At the station, a detective asked Flakes if he could tell the story without implicating himself. Flakes’ dad interjected. Should we get an attorney? Near as Flakes can recall, his dad asked this question at least twice. If his dad had said We want an attorney, things would have been different. By law, the conversation would have ended right there. Instead, the detective told them no, they didn’t need an attorney, and Flakes said what he thought they wanted to hear. He knew he wasn’t the shooter, so he told them what he thought would allow him to go home. Instead, the detectives turned him around and placed his wrists in handcuffs, telling him he was under arrest for first-degree murder.

As far as the district attorneys were concerned, this was a worst-of-the-worst case: kids killing kids, and justice would require a tougher sentence than a few years in kiddie jail. So the DAs decided they would try Flakes as an adult. One moment, he was a high school junior who couldn’t legally drink or vote, and the next the state said he was an adult. Prosecutors went with a “direct file”—the nuclear option of juvenile justice.

Jeron Grant confessed that he was the shooter. But at his trial, which preceded Flakes’ day in court, the jury didn’t find Grant’s confession believable. “If you’re going to murder somebody, you’re going to remember every detail,” one juror said. Grant was convicted only as an accessory to the murders, leaving Colorado Springs with two dead boys and still no shooter.

As Flakes’ trial got under way, the Springs was seething to a point just shy of pitchforks. During his three-week-long trial, prosecutors went through the motions. His defense didn’t call many witnesses. The hours dripped by. Yet Flakes remained oblivious. He was just grateful the courtroom was warm. The holding cells were freezing and the bologna sandwiches at lunch left a teenage boy hungry. Even when the conviction came back—two counts of accessory to murder, and one count of criminally negligent homicide—he didn’t get it. He couldn’t understand the consequences of the Valentine’s Day murders. According to the state of Colorado, Flakes—the teenager—was gone. He was an adult on his way to prison for 15 years. He’d be in prison until he was 31. He’d go in a boy and come out a man. At his sentencing, he’d asked—begged, really—the victims’ families to forgive him. “I’m sorry for everything that happened on February 14, 1997,” he said. “I cannot even imagine the love you have lost…. Please forgive me. Find someplace in your heart to please forgive me.”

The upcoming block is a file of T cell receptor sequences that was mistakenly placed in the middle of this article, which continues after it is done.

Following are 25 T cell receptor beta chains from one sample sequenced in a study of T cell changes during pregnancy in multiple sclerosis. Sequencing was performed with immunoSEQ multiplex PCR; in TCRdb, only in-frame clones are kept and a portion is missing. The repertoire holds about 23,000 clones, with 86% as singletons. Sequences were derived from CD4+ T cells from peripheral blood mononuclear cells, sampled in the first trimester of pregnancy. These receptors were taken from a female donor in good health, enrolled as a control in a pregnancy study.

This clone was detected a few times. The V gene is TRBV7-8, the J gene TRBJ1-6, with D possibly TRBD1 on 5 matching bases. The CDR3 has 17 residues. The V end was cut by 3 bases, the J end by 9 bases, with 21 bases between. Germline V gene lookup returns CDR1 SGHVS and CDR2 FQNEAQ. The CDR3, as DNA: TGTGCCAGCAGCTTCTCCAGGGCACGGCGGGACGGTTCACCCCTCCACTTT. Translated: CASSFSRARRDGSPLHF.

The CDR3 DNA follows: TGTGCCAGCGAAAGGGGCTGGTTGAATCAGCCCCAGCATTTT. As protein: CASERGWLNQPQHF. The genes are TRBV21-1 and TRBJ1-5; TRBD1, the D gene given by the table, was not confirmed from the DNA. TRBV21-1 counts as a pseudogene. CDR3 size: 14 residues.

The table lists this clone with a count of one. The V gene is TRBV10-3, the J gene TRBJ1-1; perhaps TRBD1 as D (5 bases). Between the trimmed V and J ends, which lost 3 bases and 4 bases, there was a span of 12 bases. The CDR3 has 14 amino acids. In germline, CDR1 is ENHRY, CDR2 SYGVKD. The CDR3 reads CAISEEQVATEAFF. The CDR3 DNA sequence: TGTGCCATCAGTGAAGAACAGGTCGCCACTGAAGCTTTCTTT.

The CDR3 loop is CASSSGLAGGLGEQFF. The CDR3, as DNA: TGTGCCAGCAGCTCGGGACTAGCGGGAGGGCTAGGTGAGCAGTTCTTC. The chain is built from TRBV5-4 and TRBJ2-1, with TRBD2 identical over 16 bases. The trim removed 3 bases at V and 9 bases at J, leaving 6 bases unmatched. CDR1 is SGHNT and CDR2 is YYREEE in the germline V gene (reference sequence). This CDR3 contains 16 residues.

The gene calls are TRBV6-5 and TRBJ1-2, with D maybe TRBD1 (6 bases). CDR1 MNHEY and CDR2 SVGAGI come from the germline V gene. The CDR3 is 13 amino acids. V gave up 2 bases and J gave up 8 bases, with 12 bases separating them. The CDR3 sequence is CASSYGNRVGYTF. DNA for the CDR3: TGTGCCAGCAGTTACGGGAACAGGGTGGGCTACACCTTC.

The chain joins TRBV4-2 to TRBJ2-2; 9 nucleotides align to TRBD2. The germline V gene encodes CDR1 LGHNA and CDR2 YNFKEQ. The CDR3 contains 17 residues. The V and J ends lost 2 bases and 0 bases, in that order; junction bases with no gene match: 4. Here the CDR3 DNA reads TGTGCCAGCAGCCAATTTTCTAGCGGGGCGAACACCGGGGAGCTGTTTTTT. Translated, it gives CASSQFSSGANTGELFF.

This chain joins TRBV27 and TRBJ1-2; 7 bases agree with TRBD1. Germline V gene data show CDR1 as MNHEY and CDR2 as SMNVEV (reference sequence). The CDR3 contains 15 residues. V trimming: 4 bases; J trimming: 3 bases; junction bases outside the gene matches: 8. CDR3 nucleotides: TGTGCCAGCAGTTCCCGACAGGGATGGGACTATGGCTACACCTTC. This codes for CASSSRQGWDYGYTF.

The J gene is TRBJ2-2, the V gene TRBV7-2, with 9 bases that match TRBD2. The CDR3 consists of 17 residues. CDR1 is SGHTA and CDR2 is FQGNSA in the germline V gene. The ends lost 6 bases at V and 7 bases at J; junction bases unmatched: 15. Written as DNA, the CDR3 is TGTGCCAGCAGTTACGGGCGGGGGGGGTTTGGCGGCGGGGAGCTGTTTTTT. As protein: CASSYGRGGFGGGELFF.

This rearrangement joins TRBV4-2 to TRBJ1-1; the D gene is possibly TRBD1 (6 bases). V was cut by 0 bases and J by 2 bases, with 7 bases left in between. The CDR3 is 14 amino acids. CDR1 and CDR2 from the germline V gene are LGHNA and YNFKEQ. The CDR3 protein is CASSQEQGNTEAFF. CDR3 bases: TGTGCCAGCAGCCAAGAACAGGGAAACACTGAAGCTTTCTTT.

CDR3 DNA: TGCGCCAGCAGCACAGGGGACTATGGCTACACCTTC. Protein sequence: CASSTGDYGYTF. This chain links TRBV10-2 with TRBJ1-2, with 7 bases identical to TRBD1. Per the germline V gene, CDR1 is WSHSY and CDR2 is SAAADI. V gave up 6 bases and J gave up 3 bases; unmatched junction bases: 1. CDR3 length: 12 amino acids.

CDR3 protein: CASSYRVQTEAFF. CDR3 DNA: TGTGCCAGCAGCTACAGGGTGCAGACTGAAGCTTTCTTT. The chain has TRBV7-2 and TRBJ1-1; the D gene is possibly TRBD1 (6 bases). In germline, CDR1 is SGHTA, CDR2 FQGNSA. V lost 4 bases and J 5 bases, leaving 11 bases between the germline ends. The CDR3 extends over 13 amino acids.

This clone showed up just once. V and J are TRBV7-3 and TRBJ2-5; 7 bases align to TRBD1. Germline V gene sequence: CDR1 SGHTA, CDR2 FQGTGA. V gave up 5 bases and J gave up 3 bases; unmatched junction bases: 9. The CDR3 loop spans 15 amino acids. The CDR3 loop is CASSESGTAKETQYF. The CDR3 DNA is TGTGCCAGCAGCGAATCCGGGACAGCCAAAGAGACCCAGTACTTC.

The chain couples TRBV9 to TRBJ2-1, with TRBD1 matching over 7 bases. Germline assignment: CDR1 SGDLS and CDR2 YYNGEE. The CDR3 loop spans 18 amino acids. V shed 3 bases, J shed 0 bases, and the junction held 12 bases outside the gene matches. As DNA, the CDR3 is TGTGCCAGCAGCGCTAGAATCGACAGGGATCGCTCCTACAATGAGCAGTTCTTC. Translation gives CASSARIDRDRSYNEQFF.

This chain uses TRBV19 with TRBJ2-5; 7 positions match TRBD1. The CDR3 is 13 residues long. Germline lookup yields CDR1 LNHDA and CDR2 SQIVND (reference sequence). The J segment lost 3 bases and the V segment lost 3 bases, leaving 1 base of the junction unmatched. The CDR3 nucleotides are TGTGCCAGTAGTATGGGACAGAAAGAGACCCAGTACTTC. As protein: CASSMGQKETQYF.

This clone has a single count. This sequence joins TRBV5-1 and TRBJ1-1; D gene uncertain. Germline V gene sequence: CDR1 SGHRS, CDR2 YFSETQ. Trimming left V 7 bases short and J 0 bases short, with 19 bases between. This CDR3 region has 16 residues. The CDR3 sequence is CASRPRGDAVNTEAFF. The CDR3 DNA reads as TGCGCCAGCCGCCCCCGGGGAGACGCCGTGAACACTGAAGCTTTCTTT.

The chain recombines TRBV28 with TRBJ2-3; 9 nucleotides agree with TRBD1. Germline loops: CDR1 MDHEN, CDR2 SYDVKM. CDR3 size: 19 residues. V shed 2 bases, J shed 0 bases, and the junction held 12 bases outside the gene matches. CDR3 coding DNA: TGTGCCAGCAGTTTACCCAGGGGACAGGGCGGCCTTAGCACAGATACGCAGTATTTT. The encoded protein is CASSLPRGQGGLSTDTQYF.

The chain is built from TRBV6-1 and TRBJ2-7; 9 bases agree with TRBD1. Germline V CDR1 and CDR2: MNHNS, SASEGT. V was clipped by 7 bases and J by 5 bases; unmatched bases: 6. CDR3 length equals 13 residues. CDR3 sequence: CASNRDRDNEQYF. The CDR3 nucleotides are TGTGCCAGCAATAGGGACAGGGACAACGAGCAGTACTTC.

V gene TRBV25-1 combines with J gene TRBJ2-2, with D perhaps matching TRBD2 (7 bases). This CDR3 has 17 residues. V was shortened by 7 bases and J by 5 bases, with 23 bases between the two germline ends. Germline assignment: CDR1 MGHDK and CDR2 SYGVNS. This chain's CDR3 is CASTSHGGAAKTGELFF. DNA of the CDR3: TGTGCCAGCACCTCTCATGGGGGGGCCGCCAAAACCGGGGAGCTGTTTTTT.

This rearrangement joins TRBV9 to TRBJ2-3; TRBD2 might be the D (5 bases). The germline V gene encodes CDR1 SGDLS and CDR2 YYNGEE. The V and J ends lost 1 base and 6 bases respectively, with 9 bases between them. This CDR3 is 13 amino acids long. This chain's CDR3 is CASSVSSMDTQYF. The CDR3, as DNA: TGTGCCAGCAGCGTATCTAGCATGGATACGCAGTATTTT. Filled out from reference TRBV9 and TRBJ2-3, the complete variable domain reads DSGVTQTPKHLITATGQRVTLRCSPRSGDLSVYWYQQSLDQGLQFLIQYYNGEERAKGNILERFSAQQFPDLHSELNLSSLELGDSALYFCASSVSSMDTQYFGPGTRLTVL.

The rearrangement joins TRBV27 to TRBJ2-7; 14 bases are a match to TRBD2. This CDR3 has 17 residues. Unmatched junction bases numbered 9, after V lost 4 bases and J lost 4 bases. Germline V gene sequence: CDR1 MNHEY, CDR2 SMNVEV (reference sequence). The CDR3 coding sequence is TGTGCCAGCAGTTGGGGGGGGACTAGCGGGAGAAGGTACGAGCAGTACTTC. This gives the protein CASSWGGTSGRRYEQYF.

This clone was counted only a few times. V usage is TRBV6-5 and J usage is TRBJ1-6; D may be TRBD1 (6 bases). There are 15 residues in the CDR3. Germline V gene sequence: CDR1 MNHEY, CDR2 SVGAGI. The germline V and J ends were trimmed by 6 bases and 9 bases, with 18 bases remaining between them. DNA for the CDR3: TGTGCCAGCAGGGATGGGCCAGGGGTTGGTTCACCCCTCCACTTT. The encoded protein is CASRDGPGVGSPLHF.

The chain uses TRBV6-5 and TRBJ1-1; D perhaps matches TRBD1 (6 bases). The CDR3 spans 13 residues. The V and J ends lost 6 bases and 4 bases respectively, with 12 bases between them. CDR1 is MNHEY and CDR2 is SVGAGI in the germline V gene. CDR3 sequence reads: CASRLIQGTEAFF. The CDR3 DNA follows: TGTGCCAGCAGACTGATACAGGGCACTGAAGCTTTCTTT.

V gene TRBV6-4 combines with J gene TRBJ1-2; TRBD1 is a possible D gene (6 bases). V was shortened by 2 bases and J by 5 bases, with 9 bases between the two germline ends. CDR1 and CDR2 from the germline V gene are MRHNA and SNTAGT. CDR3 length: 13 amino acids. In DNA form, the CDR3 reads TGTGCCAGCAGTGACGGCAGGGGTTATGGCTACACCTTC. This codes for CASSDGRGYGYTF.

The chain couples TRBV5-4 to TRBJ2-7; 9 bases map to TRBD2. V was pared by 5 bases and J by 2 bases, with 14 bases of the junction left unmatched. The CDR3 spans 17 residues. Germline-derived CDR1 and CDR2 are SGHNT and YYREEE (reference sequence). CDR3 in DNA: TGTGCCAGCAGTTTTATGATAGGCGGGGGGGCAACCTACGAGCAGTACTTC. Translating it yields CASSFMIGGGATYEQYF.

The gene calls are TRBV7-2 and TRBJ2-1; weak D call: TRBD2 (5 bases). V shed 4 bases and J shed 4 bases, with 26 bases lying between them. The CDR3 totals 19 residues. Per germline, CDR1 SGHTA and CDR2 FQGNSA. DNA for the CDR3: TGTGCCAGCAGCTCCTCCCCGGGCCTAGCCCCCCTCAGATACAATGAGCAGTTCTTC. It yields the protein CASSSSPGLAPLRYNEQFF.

If you’re looking for a birthplace of the concept of juvenile justice, Chicago is a good place to start. In 1899, it created the nation’s first juvenile court system, predicated on the idea that child offenders are psychologically different than adults and ought to be treated accordingly. It didn’t take long for other states to follow suit: By 1903, Colorado had its own separate juvenile justice system, which ensured parens patriae, the idea that the state treats a child as a parent would. This created an independent system of justice for children that, among other things, ensured anonymity (records would be sealed), encouraged rehabilitation (juvenile detention centers would provide things like educational opportunities and mental-health services), and required judges to consider extenuating factors, like home life and abuse, when adjudicating.